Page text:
Effects of Chitosan and Rosmarinate Esters on the Physical and Oxidative Stability of Liposomes
Liposomes have substantial potential to deliver bioactive compounds in foods. However, the oxidative degradation and physical instability of liposomes limit their utilization. This research evaluated the ability of chitosan and rosmarinic acid and its esters to increase the physical and oxidative stability of liposomes. Particle size analysis studies showed that the physical stability of liposomes was enhanced by depositing a layer of cationic chitosan onto the negatively charged liposomes. The combination of octadecyl rosmarinate (40 microM) and chitosan coating resulted in significantly greater inhibition of lipid oxidation in the liposomes compared to chitoson or octadecyl rosmarinate alone. Increasing the concentrations of octadecyl rosmarinate to a concentration of 40 microM in the chitosan-coated liposomes decreased lipid oxidation. Only butyl rosmarinate exhibited stronger antioxidant activity than free rosmarinic acid. Eicosyl rosmarinate (20 carbons) had lower antioxidant activity than all other rosmarinic acid derivatives. These results suggest that by combining the inclusion of appropriate antioxidants such as rosmarinic acid and the deposition of a chitosan coating onto the surface of liposomes may significantly increase the oxidative and physical stability of liposomes.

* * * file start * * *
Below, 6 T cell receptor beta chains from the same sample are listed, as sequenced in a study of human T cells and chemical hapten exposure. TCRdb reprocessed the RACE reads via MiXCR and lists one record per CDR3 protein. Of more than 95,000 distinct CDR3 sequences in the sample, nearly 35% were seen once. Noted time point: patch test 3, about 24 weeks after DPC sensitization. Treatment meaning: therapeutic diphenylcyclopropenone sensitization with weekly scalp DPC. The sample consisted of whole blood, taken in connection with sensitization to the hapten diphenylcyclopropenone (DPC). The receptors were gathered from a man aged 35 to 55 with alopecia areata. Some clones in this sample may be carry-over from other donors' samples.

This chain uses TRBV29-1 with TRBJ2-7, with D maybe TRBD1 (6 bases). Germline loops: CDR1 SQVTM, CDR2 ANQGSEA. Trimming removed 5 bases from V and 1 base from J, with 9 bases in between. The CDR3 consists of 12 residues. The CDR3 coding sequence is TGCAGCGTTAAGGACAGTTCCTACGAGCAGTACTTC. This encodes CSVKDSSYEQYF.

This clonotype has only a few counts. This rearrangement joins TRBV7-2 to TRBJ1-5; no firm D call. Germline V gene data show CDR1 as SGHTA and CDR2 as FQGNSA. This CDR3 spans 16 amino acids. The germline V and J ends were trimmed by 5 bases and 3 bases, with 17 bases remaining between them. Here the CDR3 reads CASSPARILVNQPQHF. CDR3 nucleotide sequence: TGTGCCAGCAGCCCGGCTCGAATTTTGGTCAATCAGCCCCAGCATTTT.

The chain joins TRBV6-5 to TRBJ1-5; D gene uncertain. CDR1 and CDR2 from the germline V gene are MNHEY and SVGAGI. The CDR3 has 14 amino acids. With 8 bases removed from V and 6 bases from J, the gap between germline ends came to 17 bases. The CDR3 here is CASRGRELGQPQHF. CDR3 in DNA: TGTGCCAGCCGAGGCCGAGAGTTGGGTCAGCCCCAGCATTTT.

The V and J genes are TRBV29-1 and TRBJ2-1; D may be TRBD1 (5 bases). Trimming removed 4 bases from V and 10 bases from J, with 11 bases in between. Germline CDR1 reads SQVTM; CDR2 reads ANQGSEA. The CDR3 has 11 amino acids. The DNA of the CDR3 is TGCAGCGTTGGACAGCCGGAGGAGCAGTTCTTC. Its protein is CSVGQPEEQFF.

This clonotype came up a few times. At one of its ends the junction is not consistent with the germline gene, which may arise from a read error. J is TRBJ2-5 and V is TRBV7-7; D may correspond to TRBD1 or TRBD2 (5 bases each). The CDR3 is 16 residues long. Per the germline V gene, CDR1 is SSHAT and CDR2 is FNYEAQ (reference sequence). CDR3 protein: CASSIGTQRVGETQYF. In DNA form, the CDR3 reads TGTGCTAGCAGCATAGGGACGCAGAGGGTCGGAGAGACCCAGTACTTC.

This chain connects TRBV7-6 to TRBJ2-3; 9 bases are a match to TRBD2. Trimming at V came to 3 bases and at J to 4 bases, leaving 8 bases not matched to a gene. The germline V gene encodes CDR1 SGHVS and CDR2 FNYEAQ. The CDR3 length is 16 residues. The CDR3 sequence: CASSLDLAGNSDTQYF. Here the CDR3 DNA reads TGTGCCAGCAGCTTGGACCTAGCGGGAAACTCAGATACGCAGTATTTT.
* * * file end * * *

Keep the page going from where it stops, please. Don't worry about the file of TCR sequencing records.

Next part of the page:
Eric A. Decker, A. Panya, M. Laguerre, J. Lecomte, P. Villeneuve, J. Weiss, and D.J. McClements. "Effects of Chitosan and Rosmarinate Esters on the Physical and Oxidative Stability of Liposomes" Journal of Agricultural and Food Chemistry 58 (2010): 5679-5684.
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